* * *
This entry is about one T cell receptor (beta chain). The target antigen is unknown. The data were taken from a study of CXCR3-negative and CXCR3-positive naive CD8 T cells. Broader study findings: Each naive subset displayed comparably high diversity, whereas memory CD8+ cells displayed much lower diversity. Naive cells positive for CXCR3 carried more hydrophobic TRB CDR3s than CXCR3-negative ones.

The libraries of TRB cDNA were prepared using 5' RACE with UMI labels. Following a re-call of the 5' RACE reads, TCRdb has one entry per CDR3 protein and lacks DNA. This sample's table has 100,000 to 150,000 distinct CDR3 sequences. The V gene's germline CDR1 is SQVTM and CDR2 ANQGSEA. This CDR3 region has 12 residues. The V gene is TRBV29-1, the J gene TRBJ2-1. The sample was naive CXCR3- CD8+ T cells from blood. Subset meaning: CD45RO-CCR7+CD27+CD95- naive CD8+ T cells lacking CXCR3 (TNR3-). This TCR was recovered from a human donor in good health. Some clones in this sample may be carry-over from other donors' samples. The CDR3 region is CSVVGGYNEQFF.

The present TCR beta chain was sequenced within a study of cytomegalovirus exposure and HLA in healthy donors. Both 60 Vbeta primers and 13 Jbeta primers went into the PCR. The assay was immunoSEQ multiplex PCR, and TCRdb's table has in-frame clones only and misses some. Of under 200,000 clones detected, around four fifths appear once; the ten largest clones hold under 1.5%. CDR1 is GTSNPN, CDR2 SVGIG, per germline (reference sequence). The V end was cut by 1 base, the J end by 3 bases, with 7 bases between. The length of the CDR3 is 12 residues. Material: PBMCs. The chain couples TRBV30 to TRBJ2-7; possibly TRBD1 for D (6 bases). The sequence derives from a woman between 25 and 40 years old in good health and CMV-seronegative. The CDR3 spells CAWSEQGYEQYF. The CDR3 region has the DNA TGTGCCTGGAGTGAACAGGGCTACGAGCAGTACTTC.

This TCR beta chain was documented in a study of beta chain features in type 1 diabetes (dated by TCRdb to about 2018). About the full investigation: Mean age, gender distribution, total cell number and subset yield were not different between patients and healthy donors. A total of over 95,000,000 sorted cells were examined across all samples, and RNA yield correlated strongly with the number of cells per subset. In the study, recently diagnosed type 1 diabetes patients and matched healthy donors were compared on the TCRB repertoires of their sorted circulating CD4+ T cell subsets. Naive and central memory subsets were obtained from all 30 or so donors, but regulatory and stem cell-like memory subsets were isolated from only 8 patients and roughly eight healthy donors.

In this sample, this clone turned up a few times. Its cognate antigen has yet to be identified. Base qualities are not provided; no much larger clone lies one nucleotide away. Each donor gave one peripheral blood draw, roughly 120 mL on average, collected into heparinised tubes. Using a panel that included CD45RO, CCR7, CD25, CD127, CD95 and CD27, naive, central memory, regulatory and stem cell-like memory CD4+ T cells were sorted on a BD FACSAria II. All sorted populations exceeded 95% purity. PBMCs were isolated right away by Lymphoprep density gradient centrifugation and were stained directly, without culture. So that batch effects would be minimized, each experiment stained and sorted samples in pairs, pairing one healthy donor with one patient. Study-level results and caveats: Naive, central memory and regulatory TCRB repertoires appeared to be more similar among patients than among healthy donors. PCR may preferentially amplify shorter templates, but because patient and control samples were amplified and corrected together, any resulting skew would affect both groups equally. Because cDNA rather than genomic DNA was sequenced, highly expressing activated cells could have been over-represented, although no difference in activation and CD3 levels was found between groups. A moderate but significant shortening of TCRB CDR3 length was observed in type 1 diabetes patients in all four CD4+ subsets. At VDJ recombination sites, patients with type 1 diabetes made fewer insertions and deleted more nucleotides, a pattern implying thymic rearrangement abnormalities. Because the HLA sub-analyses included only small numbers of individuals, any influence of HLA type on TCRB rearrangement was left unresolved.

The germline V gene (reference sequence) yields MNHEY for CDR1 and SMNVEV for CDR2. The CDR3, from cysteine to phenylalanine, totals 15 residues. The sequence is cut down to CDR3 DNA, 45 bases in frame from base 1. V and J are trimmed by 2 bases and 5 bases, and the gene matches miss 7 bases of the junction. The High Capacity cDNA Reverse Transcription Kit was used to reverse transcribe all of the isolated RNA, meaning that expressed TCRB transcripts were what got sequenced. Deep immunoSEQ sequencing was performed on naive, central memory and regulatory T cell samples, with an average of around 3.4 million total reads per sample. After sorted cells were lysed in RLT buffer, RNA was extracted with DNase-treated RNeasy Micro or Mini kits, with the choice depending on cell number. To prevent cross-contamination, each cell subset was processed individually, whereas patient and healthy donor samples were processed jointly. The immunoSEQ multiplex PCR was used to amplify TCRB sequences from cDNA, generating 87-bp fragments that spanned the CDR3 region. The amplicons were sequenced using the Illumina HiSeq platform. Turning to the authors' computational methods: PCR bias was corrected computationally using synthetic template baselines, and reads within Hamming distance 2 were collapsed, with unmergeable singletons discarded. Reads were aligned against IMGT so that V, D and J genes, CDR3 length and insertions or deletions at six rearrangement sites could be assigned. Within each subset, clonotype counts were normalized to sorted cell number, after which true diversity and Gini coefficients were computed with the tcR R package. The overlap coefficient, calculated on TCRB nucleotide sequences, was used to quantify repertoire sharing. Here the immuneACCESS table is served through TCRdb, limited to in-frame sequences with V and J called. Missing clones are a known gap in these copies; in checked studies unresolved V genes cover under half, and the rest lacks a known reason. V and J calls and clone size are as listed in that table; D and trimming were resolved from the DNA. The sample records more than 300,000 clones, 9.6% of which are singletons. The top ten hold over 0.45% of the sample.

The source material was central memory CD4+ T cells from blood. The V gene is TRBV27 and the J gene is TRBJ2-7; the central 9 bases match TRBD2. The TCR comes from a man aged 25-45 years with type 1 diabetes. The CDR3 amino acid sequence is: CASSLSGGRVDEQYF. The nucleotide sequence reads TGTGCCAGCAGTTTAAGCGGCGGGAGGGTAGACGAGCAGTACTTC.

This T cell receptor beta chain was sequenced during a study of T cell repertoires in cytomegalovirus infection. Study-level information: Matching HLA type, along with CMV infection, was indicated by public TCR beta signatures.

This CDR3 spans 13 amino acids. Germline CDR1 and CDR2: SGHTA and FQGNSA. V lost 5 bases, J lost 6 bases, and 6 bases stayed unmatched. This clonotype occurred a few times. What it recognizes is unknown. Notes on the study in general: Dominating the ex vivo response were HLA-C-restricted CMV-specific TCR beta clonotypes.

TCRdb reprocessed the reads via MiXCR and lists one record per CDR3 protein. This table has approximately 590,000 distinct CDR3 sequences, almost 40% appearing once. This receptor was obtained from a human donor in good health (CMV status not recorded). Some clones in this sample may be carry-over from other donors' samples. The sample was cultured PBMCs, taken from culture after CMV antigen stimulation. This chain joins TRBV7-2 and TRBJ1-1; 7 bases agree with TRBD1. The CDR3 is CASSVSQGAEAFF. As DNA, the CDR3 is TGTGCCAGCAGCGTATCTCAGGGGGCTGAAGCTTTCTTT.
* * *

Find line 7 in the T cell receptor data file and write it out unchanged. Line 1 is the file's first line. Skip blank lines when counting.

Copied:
The source material was central memory CD4+ T cells from blood. The V gene is TRBV27 and the J gene is TRBJ2-7; the central 9 bases match TRBD2. The TCR comes from a man aged 25-45 years with type 1 diabetes. The CDR3 amino acid sequence is: CASSLSGGRVDEQYF. The nucleotide sequence reads TGTGCCAGCAGTTTAAGCGGCGGGAGGGTAGACGAGCAGTACTTC.